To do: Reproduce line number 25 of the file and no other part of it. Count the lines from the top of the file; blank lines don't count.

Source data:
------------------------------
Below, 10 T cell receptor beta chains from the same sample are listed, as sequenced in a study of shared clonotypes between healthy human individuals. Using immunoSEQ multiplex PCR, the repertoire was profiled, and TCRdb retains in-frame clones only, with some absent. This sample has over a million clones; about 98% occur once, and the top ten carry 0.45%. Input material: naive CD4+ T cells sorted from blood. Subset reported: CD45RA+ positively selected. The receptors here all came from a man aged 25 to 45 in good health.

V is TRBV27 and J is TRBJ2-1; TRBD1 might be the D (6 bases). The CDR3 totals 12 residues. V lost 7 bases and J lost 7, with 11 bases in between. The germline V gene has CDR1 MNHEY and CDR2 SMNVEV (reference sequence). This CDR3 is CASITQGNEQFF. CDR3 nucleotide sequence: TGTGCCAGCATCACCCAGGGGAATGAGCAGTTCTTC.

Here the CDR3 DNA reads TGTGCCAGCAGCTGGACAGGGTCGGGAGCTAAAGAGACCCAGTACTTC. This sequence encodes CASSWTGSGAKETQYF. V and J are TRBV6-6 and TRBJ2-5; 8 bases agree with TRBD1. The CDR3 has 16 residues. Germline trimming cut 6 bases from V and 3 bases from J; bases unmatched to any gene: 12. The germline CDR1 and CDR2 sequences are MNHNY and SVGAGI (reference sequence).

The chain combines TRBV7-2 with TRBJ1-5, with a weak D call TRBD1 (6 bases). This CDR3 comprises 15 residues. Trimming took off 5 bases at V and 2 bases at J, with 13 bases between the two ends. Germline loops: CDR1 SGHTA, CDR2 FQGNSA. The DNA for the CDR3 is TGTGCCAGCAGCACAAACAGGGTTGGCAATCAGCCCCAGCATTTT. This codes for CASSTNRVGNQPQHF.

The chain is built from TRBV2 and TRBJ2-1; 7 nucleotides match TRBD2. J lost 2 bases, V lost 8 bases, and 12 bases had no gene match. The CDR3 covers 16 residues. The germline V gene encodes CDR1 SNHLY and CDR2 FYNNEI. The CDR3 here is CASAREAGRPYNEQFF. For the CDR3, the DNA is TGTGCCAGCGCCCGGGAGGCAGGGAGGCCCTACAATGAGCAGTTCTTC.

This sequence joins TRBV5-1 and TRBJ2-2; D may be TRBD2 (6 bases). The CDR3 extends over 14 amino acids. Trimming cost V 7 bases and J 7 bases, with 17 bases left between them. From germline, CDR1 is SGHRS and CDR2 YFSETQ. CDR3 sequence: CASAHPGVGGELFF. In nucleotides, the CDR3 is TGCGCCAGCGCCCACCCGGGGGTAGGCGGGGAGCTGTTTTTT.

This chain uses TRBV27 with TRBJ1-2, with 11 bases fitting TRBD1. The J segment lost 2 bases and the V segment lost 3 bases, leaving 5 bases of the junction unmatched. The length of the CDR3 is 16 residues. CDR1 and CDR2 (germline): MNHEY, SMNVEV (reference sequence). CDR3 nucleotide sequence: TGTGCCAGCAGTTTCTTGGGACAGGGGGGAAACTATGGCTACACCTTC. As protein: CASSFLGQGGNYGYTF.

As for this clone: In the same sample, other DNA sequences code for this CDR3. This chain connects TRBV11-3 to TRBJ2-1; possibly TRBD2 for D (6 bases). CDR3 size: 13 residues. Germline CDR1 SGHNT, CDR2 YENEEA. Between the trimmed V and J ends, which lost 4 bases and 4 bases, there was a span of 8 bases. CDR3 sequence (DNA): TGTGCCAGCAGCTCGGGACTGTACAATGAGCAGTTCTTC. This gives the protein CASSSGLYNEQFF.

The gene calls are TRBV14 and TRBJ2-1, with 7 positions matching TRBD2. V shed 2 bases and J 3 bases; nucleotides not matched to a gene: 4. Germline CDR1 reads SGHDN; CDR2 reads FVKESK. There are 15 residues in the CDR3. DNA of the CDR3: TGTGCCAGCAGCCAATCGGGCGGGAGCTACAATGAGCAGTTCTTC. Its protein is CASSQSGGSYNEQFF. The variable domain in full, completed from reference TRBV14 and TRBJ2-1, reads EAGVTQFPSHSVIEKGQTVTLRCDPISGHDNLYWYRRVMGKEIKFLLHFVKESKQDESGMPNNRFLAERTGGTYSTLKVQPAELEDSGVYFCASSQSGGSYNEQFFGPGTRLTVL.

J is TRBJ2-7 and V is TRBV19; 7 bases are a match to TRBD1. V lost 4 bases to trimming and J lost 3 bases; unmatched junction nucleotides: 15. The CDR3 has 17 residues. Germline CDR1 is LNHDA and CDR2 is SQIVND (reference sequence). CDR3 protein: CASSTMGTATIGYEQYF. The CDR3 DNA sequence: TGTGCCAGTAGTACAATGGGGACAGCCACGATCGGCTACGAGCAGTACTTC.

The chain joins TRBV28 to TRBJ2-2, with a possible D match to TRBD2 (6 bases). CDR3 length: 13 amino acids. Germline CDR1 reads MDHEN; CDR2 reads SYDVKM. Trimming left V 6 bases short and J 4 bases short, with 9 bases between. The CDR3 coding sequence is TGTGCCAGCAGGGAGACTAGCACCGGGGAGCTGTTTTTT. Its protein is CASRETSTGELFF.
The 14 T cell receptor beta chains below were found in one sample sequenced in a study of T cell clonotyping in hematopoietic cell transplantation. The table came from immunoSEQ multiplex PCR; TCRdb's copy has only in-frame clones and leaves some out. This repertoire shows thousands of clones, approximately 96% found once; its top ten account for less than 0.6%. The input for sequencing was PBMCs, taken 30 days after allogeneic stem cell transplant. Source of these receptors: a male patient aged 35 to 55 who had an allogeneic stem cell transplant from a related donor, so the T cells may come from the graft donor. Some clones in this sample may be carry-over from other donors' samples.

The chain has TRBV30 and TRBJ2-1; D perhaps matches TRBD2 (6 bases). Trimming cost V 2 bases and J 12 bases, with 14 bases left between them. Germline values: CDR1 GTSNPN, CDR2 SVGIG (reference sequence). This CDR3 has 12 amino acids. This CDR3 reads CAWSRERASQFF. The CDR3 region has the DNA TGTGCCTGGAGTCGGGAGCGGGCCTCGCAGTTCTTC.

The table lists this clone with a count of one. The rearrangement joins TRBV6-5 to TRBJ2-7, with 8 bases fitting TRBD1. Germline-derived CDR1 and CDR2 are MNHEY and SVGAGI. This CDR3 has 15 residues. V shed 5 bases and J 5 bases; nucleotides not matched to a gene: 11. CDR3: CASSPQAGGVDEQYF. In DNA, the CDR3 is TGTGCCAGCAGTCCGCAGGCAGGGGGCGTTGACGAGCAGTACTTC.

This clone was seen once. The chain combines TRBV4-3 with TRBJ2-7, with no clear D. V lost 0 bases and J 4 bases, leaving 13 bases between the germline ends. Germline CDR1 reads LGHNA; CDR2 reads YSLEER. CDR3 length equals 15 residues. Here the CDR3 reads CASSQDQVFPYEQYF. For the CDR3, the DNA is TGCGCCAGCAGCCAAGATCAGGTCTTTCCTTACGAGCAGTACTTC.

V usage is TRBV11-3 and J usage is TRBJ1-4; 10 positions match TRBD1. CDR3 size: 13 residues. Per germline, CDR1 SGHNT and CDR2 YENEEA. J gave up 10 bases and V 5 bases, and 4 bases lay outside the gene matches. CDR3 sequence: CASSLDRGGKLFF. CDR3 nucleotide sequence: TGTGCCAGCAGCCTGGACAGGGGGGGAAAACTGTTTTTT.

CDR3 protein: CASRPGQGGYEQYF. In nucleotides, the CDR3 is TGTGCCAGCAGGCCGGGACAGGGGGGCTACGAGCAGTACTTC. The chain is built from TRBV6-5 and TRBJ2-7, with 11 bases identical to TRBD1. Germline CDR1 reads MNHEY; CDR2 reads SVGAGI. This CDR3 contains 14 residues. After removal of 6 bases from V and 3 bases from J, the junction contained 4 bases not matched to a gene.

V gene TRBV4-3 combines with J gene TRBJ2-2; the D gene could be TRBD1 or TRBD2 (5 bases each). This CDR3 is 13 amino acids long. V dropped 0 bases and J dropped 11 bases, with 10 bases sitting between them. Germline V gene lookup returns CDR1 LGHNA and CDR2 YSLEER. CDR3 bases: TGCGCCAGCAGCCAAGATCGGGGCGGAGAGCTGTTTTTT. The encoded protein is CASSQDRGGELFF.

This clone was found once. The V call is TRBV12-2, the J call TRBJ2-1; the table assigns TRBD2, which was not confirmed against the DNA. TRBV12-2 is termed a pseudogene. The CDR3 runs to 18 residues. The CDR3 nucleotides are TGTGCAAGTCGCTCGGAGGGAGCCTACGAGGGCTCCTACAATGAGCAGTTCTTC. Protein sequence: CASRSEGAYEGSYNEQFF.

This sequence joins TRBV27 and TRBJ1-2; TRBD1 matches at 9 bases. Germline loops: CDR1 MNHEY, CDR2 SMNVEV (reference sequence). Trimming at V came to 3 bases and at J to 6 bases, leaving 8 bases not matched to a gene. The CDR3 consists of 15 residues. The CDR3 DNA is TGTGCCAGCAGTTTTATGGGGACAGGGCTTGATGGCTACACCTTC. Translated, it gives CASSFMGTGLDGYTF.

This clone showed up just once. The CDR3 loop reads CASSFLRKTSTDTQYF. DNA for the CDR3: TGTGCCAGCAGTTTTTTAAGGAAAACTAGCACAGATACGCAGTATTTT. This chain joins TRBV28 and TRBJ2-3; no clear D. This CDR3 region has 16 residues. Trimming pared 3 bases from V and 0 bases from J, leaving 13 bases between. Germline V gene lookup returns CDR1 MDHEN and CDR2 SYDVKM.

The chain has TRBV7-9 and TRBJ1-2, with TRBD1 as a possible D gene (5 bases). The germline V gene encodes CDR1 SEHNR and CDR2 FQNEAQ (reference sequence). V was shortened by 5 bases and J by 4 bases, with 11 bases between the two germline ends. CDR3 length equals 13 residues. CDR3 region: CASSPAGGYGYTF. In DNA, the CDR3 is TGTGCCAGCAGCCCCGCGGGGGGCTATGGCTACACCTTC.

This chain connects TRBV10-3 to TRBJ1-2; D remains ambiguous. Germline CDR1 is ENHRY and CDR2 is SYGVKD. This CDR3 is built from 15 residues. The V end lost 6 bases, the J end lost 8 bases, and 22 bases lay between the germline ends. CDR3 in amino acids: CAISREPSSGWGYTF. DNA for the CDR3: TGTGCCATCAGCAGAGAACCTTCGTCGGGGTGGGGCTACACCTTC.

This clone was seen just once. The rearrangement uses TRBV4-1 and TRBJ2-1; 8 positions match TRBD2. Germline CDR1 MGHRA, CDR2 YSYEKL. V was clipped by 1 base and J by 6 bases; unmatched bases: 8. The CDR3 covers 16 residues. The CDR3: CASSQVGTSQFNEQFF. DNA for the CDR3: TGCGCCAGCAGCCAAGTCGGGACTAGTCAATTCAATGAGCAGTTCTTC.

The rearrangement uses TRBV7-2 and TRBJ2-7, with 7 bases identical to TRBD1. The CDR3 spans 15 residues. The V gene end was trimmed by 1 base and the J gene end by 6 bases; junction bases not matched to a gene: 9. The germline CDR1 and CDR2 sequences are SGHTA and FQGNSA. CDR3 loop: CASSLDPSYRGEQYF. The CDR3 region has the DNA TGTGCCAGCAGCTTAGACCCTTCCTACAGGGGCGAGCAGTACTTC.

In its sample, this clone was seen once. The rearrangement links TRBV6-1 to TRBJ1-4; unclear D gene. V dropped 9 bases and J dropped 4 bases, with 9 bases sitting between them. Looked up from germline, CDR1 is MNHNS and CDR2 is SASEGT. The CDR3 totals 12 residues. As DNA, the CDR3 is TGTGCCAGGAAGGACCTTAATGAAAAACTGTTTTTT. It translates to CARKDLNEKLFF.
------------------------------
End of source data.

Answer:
The rearrangement uses TRBV7-2 and TRBJ2-7, with 7 bases identical to TRBD1. The CDR3 spans 15 residues. The V gene end was trimmed by 1 base and the J gene end by 6 bases; junction bases not matched to a gene: 9. The germline CDR1 and CDR2 sequences are SGHTA and FQGNSA. CDR3 loop: CASSLDPSYRGEQYF. The CDR3 region has the DNA TGTGCCAGCAGCTTAGACCCTTCCTACAGGGGCGAGCAGTACTTC.